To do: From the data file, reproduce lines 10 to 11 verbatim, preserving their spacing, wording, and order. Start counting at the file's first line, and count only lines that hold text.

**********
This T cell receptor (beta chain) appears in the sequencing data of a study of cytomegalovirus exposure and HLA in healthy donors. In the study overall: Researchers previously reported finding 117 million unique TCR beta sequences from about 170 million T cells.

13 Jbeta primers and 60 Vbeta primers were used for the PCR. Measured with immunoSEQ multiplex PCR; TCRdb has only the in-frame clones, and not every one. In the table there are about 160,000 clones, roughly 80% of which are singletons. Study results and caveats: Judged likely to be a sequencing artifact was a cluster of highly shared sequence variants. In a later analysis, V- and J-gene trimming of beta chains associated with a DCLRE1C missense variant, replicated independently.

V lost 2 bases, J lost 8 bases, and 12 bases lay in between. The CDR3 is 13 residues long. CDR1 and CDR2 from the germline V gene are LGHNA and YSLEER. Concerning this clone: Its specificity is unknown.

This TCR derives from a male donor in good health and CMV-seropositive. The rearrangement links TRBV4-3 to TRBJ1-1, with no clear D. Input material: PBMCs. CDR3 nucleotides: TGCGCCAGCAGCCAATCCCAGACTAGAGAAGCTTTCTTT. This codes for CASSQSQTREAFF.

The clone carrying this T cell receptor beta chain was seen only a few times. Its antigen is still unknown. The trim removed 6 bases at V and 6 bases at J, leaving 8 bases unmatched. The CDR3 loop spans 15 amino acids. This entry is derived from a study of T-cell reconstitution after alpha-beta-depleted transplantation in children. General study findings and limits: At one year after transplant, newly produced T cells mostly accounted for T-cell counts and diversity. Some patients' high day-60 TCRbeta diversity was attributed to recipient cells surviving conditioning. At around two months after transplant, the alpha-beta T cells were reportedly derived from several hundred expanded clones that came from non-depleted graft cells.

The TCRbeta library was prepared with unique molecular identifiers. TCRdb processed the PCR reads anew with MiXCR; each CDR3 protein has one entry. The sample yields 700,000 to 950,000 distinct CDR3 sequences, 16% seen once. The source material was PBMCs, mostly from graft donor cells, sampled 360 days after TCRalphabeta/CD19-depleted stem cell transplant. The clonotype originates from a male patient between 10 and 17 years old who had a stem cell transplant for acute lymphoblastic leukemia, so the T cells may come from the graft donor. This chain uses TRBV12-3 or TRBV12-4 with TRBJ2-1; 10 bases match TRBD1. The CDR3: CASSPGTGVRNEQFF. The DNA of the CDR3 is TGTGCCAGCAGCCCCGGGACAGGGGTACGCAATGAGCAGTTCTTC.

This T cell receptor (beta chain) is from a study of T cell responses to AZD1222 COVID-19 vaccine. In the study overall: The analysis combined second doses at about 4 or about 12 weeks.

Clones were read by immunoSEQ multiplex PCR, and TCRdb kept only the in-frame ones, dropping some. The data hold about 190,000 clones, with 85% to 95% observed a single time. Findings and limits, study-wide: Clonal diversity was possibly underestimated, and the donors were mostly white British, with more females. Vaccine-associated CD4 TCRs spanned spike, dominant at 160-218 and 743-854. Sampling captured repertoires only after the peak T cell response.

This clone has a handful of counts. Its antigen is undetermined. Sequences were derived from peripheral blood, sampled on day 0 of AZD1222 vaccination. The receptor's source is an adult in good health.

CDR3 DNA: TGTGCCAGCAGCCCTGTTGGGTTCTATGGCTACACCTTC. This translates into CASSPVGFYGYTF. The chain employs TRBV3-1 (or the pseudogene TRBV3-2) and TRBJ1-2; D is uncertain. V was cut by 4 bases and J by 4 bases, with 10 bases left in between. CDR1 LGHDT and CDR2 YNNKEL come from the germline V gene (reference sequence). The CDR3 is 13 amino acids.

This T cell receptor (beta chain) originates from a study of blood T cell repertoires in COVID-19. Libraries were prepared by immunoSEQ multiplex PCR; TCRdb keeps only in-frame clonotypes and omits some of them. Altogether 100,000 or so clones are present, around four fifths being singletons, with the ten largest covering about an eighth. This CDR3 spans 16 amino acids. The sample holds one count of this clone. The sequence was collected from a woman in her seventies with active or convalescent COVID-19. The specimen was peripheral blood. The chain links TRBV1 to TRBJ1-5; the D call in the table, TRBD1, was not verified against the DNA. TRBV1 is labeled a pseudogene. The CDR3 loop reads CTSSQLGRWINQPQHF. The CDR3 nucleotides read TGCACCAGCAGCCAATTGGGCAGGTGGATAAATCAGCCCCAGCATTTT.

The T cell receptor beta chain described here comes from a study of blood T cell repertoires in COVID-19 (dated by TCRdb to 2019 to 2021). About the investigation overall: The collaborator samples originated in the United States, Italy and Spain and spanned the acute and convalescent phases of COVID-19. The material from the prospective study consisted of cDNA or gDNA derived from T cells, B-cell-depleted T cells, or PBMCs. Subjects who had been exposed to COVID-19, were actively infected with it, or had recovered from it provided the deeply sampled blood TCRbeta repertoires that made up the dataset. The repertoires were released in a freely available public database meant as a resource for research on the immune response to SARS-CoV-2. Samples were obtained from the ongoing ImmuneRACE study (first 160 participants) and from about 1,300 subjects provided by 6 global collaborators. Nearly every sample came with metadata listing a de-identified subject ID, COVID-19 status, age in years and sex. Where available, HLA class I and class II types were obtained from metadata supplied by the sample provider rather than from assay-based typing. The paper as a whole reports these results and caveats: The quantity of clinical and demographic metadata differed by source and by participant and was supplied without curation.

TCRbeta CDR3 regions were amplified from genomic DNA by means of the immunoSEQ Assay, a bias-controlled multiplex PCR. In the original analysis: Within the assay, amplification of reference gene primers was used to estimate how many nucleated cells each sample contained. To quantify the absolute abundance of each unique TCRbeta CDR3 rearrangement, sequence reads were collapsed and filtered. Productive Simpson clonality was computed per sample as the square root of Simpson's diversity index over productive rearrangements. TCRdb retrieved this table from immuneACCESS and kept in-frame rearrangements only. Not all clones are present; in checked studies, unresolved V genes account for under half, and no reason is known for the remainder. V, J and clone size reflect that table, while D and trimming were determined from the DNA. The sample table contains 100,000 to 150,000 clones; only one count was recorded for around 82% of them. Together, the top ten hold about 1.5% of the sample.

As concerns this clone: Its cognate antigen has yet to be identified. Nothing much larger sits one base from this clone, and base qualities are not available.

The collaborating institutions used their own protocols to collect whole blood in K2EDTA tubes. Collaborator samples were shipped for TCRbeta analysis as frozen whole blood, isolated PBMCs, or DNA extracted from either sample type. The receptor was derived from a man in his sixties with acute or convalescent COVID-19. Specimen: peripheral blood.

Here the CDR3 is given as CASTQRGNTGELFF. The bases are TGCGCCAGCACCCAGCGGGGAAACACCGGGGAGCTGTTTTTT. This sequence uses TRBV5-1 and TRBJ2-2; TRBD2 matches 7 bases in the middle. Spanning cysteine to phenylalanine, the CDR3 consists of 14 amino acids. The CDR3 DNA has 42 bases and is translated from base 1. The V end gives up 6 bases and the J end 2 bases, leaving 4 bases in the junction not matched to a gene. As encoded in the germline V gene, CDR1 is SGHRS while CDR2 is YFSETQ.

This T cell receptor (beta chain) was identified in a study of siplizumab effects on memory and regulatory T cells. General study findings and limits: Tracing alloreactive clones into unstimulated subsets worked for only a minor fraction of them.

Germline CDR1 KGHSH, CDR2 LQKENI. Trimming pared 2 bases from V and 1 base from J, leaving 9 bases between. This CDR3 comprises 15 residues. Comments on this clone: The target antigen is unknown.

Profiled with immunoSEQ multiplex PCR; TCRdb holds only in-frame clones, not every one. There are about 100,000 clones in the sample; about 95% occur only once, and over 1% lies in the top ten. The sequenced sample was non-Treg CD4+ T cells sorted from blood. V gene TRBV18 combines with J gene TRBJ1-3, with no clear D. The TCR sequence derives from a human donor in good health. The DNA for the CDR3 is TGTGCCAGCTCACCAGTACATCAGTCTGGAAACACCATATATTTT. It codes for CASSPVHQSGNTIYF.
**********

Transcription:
CDR3 DNA: TGTGCCAGCAGCCCTGTTGGGTTCTATGGCTACACCTTC. This translates into CASSPVGFYGYTF. The chain employs TRBV3-1 (or the pseudogene TRBV3-2) and TRBJ1-2; D is uncertain. V was cut by 4 bases and J by 4 bases, with 10 bases left in between. CDR1 LGHDT and CDR2 YNNKEL come from the germline V gene (reference sequence). The CDR3 is 13 amino acids.

This T cell receptor (beta chain) originates from a study of blood T cell repertoires in COVID-19. Libraries were prepared by immunoSEQ multiplex PCR; TCRdb keeps only in-frame clonotypes and omits some of them. Altogether 100,000 or so clones are present, around four fifths being singletons, with the ten largest covering about an eighth. This CDR3 spans 16 amino acids. The sample holds one count of this clone. The sequence was collected from a woman in her seventies with active or convalescent COVID-19. The specimen was peripheral blood. The chain links TRBV1 to TRBJ1-5; the D call in the table, TRBD1, was not verified against the DNA. TRBV1 is labeled a pseudogene. The CDR3 loop reads CTSSQLGRWINQPQHF. The CDR3 nucleotides read TGCACCAGCAGCCAATTGGGCAGGTGGATAAATCAGCCCCAGCATTTT.